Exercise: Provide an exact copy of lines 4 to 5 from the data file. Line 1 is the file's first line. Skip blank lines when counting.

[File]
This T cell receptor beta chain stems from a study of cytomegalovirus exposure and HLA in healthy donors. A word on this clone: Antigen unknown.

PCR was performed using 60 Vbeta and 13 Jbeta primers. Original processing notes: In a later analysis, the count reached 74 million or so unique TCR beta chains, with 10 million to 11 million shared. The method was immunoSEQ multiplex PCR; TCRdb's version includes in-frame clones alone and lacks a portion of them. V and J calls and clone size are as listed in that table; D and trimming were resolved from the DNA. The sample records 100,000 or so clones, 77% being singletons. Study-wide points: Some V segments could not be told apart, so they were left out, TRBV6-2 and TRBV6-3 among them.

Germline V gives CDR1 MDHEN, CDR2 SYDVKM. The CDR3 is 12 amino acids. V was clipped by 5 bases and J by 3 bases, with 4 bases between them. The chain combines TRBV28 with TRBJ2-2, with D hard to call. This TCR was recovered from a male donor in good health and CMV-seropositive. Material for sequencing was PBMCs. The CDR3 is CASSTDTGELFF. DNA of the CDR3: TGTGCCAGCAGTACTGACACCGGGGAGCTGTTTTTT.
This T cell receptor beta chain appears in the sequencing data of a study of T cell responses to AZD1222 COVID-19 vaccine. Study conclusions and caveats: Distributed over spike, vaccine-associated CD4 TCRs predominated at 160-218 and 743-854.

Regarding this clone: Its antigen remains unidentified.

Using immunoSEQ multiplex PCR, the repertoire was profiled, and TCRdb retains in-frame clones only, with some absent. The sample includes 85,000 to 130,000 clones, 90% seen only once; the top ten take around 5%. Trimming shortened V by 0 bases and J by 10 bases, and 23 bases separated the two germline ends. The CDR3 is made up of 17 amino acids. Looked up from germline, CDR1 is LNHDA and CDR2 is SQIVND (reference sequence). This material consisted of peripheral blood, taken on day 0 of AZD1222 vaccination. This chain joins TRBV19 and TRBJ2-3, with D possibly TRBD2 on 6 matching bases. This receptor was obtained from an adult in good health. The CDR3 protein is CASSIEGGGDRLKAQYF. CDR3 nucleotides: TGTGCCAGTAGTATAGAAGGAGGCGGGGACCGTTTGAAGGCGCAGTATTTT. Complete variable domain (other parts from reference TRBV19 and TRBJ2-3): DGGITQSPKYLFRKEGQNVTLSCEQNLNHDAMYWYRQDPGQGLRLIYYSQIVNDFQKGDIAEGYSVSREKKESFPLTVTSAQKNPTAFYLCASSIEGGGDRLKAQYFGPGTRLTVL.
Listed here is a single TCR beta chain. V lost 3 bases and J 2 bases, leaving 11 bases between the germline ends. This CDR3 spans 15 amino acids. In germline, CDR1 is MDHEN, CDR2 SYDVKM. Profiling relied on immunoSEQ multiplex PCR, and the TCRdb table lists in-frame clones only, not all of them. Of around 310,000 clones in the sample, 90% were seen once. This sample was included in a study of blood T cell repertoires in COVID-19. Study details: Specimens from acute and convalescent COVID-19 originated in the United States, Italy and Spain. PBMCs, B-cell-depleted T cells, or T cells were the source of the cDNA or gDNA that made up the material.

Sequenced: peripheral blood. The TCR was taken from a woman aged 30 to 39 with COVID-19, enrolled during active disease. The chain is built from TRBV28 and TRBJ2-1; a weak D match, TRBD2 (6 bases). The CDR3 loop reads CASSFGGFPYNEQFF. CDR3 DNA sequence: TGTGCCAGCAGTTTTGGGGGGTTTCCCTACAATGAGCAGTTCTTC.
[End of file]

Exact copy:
This T cell receptor beta chain appears in the sequencing data of a study of T cell responses to AZD1222 COVID-19 vaccine. Study conclusions and caveats: Distributed over spike, vaccine-associated CD4 TCRs predominated at 160-218 and 743-854.

Regarding this clone: Its antigen remains unidentified.